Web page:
The original method of Gyotaku during the early 1800’s is deceptively simple in both its technique and the materials used. A brush to swab calligraphy ink made of pine soot and water, called Sumi, directly onto the surface of the fish, and then a sheet of Japanese paper made from mulberry bark, called Washi (Kozo), pressed onto the inked surface to produce a print.
It would take Dwight years for him to finesse his craft so that his prints appeared recognizable. And then years upon that to bring them back to life.
Preparing the ink
Bars of compressed Sumi (pine coal) is ground with water into a pestle until the desired consistency is achieved. The thickness of the ink depends on the surface of the subject and the quality of the paper intended to be used.
Sumi ink dries very quickly, within seconds on certain surfaces. And so once the ink is brushed onto the fish, there's a small window of time in which to control the different layers of pigment before applying the paper.
Once the ink is applied how I wish for it to be, a sheet of Japanese Washi is carefully placed onto the surface. Varying the pressure on the rub while recreating the shape of the fish onto the paper, all the while being careful not to create 'cracks' within the image due to the roundness of the body.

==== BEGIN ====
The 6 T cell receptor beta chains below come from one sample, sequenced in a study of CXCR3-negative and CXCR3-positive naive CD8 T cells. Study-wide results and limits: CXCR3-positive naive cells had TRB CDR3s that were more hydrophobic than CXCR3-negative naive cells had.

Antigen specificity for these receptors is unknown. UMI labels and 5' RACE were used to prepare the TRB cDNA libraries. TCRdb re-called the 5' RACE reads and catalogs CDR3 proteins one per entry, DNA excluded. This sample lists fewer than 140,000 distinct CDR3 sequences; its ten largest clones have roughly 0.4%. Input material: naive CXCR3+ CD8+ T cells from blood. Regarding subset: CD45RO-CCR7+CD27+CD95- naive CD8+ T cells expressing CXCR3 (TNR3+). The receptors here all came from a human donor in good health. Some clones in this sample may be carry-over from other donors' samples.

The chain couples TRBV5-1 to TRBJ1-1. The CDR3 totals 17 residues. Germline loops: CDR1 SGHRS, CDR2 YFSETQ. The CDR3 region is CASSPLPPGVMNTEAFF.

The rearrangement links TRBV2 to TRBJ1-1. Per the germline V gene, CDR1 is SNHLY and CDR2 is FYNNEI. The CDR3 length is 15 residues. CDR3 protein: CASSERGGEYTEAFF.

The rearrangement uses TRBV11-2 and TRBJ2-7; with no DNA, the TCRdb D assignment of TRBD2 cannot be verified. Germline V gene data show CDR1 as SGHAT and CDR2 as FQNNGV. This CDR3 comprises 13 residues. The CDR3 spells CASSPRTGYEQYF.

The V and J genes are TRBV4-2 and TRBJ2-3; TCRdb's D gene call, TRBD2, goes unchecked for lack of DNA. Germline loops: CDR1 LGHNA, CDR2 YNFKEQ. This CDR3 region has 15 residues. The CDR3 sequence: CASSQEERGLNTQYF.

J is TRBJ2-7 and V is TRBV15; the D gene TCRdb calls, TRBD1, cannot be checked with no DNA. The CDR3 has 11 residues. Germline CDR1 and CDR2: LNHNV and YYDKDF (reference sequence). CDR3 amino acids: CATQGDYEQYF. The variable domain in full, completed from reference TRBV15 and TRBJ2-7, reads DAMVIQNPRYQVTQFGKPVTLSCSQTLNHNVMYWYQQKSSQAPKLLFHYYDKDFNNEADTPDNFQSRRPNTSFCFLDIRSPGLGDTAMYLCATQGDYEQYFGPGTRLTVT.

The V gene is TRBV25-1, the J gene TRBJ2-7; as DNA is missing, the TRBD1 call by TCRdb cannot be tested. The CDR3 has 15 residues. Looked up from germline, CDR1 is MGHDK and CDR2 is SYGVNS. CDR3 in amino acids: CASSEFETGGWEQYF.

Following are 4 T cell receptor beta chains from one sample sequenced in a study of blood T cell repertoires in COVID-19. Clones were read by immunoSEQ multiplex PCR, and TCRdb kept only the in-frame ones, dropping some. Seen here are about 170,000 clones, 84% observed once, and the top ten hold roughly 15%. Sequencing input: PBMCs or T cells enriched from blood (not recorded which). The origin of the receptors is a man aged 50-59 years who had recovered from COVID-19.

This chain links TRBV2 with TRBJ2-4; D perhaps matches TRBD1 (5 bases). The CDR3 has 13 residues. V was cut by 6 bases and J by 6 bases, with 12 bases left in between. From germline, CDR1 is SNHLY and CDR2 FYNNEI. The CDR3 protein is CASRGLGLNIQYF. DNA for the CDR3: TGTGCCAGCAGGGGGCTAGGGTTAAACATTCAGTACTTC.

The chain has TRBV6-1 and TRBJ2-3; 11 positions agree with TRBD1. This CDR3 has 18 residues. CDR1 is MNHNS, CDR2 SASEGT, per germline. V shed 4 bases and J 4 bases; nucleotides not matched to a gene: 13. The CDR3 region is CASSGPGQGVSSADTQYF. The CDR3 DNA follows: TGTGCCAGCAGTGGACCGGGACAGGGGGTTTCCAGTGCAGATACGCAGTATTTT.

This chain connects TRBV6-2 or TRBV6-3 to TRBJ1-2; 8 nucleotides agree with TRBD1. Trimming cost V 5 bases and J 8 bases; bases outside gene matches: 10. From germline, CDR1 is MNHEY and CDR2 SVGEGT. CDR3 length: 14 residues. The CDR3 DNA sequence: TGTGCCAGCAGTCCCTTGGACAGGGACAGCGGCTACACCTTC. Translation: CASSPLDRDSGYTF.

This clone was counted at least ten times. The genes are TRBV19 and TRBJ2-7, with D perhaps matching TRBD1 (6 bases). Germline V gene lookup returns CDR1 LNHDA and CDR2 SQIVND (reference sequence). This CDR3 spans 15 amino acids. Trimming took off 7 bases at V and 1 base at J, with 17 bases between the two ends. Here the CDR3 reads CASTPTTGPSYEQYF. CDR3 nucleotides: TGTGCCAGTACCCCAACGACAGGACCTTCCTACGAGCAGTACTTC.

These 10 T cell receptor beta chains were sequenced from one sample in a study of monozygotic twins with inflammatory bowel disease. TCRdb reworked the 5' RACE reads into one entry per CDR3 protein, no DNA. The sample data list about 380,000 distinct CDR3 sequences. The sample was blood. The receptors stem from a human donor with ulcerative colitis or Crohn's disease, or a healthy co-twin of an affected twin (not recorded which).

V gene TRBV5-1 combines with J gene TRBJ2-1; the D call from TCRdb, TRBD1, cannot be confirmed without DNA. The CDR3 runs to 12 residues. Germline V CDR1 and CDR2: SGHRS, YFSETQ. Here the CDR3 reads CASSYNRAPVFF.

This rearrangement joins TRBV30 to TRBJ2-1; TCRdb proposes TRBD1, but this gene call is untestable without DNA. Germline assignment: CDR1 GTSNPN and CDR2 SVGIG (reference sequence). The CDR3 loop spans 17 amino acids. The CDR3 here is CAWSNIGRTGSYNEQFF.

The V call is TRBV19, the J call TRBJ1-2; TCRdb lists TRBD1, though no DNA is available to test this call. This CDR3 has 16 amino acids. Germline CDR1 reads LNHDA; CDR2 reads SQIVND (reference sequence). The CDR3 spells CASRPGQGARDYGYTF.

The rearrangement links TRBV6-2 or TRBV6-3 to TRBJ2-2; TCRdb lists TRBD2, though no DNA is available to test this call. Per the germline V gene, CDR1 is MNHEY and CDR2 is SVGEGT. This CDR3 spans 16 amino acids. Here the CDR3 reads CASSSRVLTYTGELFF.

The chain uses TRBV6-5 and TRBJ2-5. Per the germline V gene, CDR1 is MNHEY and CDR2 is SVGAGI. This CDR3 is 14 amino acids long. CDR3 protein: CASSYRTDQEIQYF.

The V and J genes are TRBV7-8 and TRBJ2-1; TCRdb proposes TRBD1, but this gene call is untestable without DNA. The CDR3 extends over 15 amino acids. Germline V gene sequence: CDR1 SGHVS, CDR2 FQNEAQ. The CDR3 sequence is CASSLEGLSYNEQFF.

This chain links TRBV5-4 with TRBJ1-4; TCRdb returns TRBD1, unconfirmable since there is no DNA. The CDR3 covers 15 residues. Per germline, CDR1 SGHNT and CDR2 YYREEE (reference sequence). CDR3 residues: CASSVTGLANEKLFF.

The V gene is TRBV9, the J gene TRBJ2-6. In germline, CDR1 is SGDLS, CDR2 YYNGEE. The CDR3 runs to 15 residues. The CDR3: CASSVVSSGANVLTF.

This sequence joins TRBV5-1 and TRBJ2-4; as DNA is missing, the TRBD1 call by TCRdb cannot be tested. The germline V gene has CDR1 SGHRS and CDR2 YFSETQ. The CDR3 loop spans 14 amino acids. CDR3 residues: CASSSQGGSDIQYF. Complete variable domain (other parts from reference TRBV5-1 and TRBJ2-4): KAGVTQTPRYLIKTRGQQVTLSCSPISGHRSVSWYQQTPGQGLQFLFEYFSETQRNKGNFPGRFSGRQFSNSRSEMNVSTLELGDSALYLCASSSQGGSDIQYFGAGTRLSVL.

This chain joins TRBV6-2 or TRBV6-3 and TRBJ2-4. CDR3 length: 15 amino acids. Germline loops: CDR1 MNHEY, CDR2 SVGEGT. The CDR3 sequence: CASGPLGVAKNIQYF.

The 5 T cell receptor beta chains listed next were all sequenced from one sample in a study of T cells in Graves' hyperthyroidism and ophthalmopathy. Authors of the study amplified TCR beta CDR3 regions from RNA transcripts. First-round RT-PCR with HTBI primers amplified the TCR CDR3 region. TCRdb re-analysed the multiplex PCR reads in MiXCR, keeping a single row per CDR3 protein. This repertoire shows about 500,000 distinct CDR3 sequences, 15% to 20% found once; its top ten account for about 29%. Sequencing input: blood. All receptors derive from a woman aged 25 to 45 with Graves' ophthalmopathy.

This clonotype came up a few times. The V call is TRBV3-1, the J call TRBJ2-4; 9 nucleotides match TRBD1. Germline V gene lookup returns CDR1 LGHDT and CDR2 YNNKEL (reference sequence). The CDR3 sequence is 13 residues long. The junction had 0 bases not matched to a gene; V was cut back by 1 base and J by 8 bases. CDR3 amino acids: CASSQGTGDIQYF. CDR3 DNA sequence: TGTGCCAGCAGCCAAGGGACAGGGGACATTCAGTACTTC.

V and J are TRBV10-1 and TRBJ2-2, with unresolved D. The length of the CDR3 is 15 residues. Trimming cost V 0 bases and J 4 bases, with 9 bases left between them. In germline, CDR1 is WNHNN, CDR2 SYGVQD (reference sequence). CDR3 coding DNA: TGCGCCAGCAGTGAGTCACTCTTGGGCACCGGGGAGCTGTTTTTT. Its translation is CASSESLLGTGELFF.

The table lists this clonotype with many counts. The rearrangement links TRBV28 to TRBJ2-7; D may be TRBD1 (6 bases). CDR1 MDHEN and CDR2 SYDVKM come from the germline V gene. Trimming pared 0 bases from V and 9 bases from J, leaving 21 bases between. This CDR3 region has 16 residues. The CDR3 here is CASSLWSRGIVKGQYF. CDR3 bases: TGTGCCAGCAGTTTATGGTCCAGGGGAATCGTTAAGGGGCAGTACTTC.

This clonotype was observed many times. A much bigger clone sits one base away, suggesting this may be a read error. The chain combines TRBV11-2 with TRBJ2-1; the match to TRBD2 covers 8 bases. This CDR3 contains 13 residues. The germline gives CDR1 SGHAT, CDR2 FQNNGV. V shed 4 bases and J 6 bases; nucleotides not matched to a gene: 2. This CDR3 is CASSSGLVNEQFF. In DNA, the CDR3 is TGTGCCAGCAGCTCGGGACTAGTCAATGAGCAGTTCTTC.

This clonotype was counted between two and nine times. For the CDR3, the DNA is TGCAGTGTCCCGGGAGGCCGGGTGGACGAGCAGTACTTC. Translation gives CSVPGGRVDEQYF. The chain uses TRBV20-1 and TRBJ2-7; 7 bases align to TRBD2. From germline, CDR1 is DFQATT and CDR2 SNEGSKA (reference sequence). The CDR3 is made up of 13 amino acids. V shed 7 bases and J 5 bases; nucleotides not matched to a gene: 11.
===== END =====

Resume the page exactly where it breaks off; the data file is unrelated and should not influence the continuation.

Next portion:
After the raw print is created, details such as the eye and patterns within the body are painted in until completion.
After the Print
Since the traditional method is quick and the Sumi ink is non-toxic, water soluble, and eco-friendly, as it is composed simply of coals made from pine and natural oils, mixed with water, there are several ways in which the life of the fish continues after the print.
Sumi ink simply washes off the surface, leaving the fish to be prepared for consumption. Filet and dine knowing that the subject's post life has been fuller than most others.
Some fish aren't as palatable as others. These are dried and smoked into jerky for my animal friends around me.
STORED TO PRINT ANOTHER DAY
Certain fish are vacuum sealed, frozen and stored away to print another day.
Fish that are no longer edible are composted and spread amongst my garden or are returned to the waters they came from so that their nutrients can be recycled back into the system.